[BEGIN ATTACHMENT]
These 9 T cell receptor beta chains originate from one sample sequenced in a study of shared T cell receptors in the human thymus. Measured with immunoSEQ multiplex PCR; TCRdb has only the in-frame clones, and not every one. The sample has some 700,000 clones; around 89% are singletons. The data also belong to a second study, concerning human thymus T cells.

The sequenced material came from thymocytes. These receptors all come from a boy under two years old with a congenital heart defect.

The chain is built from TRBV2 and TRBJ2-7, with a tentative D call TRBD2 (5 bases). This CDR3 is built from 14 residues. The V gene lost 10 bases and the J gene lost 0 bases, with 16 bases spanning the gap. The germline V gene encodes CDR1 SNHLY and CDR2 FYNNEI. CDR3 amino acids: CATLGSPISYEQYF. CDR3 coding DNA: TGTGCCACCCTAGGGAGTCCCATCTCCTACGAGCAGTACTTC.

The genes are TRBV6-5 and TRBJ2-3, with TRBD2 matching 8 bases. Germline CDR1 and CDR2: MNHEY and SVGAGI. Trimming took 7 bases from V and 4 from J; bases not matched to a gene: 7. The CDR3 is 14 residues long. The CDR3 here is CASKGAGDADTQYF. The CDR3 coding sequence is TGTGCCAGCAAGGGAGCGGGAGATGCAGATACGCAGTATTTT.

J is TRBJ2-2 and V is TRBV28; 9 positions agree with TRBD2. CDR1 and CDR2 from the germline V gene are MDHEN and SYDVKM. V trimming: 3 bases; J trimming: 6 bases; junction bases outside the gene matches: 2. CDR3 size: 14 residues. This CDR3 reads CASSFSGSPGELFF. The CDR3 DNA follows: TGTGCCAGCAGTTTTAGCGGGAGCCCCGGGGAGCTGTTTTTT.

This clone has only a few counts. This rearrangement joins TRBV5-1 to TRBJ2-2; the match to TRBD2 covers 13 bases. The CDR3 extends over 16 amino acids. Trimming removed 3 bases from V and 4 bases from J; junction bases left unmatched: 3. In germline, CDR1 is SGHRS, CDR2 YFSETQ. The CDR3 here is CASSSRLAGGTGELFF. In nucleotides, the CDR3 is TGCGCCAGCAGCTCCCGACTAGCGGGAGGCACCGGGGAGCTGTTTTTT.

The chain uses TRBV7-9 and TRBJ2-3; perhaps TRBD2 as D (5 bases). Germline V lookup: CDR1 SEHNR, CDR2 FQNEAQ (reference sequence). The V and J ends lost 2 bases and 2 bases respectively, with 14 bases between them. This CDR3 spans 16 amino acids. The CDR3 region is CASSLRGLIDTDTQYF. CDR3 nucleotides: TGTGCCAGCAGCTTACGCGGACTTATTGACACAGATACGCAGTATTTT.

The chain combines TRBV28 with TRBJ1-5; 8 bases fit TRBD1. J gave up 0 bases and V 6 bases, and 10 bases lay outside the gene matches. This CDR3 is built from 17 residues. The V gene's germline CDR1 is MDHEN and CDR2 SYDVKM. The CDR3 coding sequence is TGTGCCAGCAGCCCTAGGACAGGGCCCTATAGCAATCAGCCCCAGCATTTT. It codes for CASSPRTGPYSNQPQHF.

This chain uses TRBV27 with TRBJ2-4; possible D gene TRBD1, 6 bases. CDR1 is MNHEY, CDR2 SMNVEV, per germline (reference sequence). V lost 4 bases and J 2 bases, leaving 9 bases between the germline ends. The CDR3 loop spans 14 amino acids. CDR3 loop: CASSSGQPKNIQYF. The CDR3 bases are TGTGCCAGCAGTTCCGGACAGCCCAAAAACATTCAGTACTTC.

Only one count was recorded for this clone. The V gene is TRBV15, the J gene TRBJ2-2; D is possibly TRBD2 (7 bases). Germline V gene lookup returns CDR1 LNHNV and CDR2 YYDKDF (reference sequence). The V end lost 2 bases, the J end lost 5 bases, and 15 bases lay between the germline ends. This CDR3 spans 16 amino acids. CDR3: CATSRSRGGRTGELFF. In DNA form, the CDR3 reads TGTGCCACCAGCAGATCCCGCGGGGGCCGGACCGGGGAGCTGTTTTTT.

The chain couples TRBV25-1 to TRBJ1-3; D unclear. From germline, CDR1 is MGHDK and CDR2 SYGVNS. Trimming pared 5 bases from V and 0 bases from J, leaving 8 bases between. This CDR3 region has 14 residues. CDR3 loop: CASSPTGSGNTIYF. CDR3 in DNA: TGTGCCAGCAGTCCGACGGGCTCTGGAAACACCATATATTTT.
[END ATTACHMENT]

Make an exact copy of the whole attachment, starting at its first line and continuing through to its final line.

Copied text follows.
These 9 T cell receptor beta chains originate from one sample sequenced in a study of shared T cell receptors in the human thymus. Measured with immunoSEQ multiplex PCR; TCRdb has only the in-frame clones, and not every one. The sample has some 700,000 clones; around 89% are singletons. The data also belong to a second study, concerning human thymus T cells.

The sequenced material came from thymocytes. These receptors all come from a boy under two years old with a congenital heart defect.

The chain is built from TRBV2 and TRBJ2-7, with a tentative D call TRBD2 (5 bases). This CDR3 is built from 14 residues. The V gene lost 10 bases and the J gene lost 0 bases, with 16 bases spanning the gap. The germline V gene encodes CDR1 SNHLY and CDR2 FYNNEI. CDR3 amino acids: CATLGSPISYEQYF. CDR3 coding DNA: TGTGCCACCCTAGGGAGTCCCATCTCCTACGAGCAGTACTTC.

The genes are TRBV6-5 and TRBJ2-3, with TRBD2 matching 8 bases. Germline CDR1 and CDR2: MNHEY and SVGAGI. Trimming took 7 bases from V and 4 from J; bases not matched to a gene: 7. The CDR3 is 14 residues long. The CDR3 here is CASKGAGDADTQYF. The CDR3 coding sequence is TGTGCCAGCAAGGGAGCGGGAGATGCAGATACGCAGTATTTT.

J is TRBJ2-2 and V is TRBV28; 9 positions agree with TRBD2. CDR1 and CDR2 from the germline V gene are MDHEN and SYDVKM. V trimming: 3 bases; J trimming: 6 bases; junction bases outside the gene matches: 2. CDR3 size: 14 residues. This CDR3 reads CASSFSGSPGELFF. The CDR3 DNA follows: TGTGCCAGCAGTTTTAGCGGGAGCCCCGGGGAGCTGTTTTTT.

This clone has only a few counts. This rearrangement joins TRBV5-1 to TRBJ2-2; the match to TRBD2 covers 13 bases. The CDR3 extends over 16 amino acids. Trimming removed 3 bases from V and 4 bases from J; junction bases left unmatched: 3. In germline, CDR1 is SGHRS, CDR2 YFSETQ. The CDR3 here is CASSSRLAGGTGELFF. In nucleotides, the CDR3 is TGCGCCAGCAGCTCCCGACTAGCGGGAGGCACCGGGGAGCTGTTTTTT.

The chain uses TRBV7-9 and TRBJ2-3; perhaps TRBD2 as D (5 bases). Germline V lookup: CDR1 SEHNR, CDR2 FQNEAQ (reference sequence). The V and J ends lost 2 bases and 2 bases respectively, with 14 bases between them. This CDR3 spans 16 amino acids. The CDR3 region is CASSLRGLIDTDTQYF. CDR3 nucleotides: TGTGCCAGCAGCTTACGCGGACTTATTGACACAGATACGCAGTATTTT.

The chain combines TRBV28 with TRBJ1-5; 8 bases fit TRBD1. J gave up 0 bases and V 6 bases, and 10 bases lay outside the gene matches. This CDR3 is built from 17 residues. The V gene's germline CDR1 is MDHEN and CDR2 SYDVKM. The CDR3 coding sequence is TGTGCCAGCAGCCCTAGGACAGGGCCCTATAGCAATCAGCCCCAGCATTTT. It codes for CASSPRTGPYSNQPQHF.

This chain uses TRBV27 with TRBJ2-4; possible D gene TRBD1, 6 bases. CDR1 is MNHEY, CDR2 SMNVEV, per germline (reference sequence). V lost 4 bases and J 2 bases, leaving 9 bases between the germline ends. The CDR3 loop spans 14 amino acids. CDR3 loop: CASSSGQPKNIQYF. The CDR3 bases are TGTGCCAGCAGTTCCGGACAGCCCAAAAACATTCAGTACTTC.

Only one count was recorded for this clone. The V gene is TRBV15, the J gene TRBJ2-2; D is possibly TRBD2 (7 bases). Germline V gene lookup returns CDR1 LNHNV and CDR2 YYDKDF (reference sequence). The V end lost 2 bases, the J end lost 5 bases, and 15 bases lay between the germline ends. This CDR3 spans 16 amino acids. CDR3: CATSRSRGGRTGELFF. In DNA form, the CDR3 reads TGTGCCACCAGCAGATCCCGCGGGGGCCGGACCGGGGAGCTGTTTTTT.

The chain couples TRBV25-1 to TRBJ1-3; D unclear. From germline, CDR1 is MGHDK and CDR2 SYGVNS. Trimming pared 5 bases from V and 0 bases from J, leaving 8 bases between. This CDR3 region has 14 residues. CDR3 loop: CASSPTGSGNTIYF. CDR3 in DNA: TGTGCCAGCAGTCCGACGGGCTCTGGAAACACCATATATTTT.